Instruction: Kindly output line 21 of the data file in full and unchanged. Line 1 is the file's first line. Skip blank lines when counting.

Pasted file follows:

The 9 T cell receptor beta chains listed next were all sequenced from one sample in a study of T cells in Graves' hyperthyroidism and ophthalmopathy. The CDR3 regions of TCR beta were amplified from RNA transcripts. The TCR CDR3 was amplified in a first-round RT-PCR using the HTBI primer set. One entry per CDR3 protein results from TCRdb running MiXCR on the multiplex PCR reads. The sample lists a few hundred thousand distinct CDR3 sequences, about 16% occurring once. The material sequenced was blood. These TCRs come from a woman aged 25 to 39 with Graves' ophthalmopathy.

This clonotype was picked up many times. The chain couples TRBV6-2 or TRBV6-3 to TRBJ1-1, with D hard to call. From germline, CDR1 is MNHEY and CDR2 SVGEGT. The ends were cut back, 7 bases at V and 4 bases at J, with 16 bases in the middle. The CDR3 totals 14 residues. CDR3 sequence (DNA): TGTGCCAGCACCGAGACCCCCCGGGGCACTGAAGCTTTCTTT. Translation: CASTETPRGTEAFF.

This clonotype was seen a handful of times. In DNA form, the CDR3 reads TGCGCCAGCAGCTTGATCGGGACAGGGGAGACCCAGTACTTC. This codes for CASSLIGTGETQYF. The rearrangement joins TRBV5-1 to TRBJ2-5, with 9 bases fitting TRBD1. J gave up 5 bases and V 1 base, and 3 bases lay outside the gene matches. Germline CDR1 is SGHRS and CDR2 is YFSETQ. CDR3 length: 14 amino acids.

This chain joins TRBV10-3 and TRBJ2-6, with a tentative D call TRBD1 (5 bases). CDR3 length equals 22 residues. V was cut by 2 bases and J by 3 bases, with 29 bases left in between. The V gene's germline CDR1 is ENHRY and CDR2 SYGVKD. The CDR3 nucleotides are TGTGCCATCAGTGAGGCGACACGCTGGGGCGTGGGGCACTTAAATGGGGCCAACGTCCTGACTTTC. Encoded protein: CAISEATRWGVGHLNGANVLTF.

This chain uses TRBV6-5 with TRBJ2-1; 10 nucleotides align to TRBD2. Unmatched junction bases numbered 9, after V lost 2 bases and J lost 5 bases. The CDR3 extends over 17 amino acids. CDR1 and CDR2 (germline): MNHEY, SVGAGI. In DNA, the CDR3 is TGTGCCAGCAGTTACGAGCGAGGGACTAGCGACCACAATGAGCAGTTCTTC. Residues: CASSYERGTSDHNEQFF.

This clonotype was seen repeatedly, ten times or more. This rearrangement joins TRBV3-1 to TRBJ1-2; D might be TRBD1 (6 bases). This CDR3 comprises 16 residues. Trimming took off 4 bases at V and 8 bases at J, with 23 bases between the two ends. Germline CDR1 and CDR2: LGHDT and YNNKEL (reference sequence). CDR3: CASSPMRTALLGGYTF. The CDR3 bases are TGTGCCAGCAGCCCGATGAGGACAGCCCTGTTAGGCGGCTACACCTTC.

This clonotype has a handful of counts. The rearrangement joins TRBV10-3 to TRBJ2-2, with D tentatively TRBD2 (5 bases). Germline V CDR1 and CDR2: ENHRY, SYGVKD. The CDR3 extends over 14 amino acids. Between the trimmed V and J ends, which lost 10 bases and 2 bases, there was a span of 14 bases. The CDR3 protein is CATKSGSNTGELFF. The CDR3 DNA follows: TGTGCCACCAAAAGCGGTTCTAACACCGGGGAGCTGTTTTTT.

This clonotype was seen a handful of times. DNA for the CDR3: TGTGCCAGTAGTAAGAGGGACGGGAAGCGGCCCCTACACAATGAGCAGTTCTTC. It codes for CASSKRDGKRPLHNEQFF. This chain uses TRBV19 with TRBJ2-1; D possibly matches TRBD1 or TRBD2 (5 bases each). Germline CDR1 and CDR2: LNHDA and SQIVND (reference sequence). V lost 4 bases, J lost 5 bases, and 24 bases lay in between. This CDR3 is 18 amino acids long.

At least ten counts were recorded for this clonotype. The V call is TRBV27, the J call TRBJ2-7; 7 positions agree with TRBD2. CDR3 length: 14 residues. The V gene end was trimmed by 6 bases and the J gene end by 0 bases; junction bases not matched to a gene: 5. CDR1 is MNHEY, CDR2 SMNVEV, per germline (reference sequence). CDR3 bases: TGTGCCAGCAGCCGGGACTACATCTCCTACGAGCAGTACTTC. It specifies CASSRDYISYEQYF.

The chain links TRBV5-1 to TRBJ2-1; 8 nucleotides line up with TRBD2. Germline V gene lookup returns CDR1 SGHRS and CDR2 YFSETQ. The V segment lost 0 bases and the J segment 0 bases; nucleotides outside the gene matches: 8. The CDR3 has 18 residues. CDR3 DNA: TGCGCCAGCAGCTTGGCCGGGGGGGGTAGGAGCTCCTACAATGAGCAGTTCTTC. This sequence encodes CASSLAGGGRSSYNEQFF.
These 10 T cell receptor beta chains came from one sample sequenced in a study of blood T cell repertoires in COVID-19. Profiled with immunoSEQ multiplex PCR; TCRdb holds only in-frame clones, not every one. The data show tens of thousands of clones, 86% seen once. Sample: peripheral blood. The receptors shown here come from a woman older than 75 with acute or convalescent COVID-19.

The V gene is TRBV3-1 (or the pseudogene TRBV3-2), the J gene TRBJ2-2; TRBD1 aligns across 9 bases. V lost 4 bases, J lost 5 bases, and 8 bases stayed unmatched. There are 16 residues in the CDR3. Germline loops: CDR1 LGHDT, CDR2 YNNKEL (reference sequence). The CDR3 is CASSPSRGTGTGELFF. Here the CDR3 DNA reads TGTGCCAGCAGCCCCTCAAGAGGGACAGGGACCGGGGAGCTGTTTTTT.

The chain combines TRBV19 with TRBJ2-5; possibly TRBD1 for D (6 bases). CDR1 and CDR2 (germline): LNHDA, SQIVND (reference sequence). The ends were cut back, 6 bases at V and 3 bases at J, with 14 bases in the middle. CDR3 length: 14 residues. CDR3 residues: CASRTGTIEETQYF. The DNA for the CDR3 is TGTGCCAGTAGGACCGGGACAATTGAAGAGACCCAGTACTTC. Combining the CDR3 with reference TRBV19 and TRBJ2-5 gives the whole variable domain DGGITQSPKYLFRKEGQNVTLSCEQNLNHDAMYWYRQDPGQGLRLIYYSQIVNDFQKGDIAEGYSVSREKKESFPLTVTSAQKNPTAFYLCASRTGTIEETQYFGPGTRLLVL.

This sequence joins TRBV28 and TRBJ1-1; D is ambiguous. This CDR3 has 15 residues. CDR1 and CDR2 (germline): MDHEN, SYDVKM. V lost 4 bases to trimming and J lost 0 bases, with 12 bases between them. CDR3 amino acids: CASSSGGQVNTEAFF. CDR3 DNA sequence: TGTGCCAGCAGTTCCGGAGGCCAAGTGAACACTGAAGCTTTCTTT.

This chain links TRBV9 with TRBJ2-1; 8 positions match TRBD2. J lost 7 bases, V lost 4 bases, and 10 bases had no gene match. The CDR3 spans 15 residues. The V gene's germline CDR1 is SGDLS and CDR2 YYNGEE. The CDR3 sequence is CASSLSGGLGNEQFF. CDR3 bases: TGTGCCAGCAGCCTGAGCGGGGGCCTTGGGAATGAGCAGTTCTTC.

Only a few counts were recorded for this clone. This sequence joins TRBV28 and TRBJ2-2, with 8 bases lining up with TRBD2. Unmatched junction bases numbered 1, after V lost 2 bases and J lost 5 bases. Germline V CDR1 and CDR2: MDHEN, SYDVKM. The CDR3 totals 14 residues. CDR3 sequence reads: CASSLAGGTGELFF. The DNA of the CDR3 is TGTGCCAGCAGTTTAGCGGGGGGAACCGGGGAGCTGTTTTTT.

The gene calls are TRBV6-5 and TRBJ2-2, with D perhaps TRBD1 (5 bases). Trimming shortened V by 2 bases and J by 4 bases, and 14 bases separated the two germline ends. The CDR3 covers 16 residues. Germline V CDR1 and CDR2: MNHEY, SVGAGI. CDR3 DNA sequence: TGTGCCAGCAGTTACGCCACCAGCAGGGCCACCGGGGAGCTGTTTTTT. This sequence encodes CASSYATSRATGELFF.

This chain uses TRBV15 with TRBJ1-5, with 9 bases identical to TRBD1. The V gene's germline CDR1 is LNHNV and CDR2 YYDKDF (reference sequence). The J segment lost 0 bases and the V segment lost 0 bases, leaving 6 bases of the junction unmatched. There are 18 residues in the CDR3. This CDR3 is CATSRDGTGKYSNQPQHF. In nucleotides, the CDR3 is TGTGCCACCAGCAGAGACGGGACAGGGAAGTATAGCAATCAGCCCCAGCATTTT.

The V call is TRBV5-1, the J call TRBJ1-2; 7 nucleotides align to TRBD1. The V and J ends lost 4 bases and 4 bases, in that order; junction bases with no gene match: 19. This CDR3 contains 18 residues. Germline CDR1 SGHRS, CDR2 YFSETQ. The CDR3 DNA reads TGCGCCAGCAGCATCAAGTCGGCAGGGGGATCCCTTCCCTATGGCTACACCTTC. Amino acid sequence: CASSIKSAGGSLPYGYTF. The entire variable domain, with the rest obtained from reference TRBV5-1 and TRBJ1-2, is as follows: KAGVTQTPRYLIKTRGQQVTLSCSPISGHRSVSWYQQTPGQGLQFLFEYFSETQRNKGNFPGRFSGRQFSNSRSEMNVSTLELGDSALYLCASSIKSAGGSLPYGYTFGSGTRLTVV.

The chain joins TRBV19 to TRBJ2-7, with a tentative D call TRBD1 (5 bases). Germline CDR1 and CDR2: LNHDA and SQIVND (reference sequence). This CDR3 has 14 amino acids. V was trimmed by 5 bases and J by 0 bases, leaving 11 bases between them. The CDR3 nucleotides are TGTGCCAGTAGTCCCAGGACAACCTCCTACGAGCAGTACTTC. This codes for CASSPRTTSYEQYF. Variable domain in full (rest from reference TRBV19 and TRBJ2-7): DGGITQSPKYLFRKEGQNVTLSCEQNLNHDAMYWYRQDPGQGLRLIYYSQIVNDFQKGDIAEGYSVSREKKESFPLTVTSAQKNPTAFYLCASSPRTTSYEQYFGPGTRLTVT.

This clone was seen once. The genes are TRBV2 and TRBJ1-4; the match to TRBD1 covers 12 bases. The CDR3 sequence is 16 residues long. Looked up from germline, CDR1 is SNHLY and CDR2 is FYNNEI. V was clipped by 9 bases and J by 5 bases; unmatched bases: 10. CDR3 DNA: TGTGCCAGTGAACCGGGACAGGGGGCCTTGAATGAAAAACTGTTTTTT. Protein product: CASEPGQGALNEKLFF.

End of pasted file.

This clone was seen once. The genes are TRBV2 and TRBJ1-4; the match to TRBD1 covers 12 bases. The CDR3 sequence is 16 residues long. Looked up from germline, CDR1 is SNHLY and CDR2 is FYNNEI. V was clipped by 9 bases and J by 5 bases; unmatched bases: 10. CDR3 DNA: TGTGCCAGTGAACCGGGACAGGGGGCCTTGAATGAAAAACTGTTTTTT. Protein product: CASEPGQGALNEKLFF.